Motorway toll lanes could kill road-pricing
In a bid to boost the private sector the government are considering introducing toll lanes as part of their plans for growth. Many will be uncomfortable at the idea of affluent drivers speeding along in ‘express lanes’ in the current economic climate and toll lanes don’t represent a fairer or more efficient approach to charging for road travel. But the principle of road pricing does.
Under the plans, motorists will have the option to pay to avoid congestion – offering private firms additional incentive to build new roads. This may be welcome in light of recent warnings on traffic growth. The Department for Transport forecasts an increase in traffic of 43 per cent by 2035 stemming from a projected population growth of 10 million in that period. But trends in car use bring into question the assumptions behind traffic forecasts. Evidence suggests that the number of car journeys taken and the distance travelled by individuals in cars peaked in 2005 and could now be on the decline. This has been dubbed the ‘peak car’ phenomenon.
Motorists hoping to avoid congestion would be expected to pay twice for the journey they make – paying fuel duty in addition to the lane toll. It would also result in a two-tier system of travel, where only those able to afford the additional cost would have the opportunity to reap the time saving benefits. The current system of charging road transport is already regressive, with fuel duty taking up a greater proportion of lower incomes.
Road pricing has the potential to achieve much more than these plans would allow. For example a system in which payments depend on when and where journeys are made would give motorists the ability to influence the costs they incur and would mean greater efficiency of road use, reducing overall congestion. In light of increasing vehicle efficiency and ambitious targets on electric vehicle up-take, road pricing also offers a workable alternative for fuel duty. Currently, two per cent of the UK’s GDP comes from fuel duty, but recent projections by OBR and IPPR show that this is likely to fall dramatically – potentially reaching below one per cent of GDP by 2030. If the Government wants to retain some of its income from road transport in the future, a road pricing system may present the best way to go about it.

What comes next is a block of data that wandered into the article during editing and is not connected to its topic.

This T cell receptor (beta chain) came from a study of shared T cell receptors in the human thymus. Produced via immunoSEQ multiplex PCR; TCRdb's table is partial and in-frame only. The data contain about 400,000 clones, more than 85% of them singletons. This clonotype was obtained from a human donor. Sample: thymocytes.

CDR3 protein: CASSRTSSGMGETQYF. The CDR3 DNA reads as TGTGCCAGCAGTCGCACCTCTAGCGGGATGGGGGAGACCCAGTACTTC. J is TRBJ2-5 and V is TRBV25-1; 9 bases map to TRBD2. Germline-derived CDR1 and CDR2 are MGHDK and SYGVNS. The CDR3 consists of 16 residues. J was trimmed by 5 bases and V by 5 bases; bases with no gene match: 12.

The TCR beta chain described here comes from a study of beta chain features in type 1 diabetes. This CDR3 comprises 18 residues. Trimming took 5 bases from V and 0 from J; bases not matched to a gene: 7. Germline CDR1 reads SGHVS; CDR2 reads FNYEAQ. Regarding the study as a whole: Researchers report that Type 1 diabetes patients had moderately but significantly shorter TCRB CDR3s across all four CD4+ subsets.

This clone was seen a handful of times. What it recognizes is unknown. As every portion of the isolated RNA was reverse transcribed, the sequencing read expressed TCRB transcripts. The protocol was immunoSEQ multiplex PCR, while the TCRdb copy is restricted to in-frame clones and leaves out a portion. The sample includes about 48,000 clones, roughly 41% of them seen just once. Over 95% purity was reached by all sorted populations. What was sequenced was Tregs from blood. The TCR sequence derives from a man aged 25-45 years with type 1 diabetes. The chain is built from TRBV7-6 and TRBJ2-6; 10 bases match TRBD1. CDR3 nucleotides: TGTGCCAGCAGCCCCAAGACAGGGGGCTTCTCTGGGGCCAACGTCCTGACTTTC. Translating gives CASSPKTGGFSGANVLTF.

This is why IPPR has long supported the principle of road pricing. In fact, our first ever report in 1988 called for the introduction of a London congestion charge, and subsequent projects have highlighted the potential benefits of it s introduction. Most recently, we have recommended that road pricing is trialled in the UK along the same lines as a trial undertaken in Oregon in 2001. The Oregon trials allowed motorists to ‘opt in’ to paying a fee based on mileage instead of fuel tax, paying at the pump in the same way as other motorists. The system was successful – 91 per cent of participants said they if they had the option they would continue using it.
The system under consideration shows that the government is not being bold enough in its approach to road pricing. Although they have plans to introduce road user charging for foreign HGVs, they have explicitly ruled a wider scheme out for other motorists. The introduction of toll lanes may help to stimulate growth but the approach ignores wider transport issues. It would worsen the equity in road travel whilst failing to secure the greater efficiency of road use that an alternative system could generate.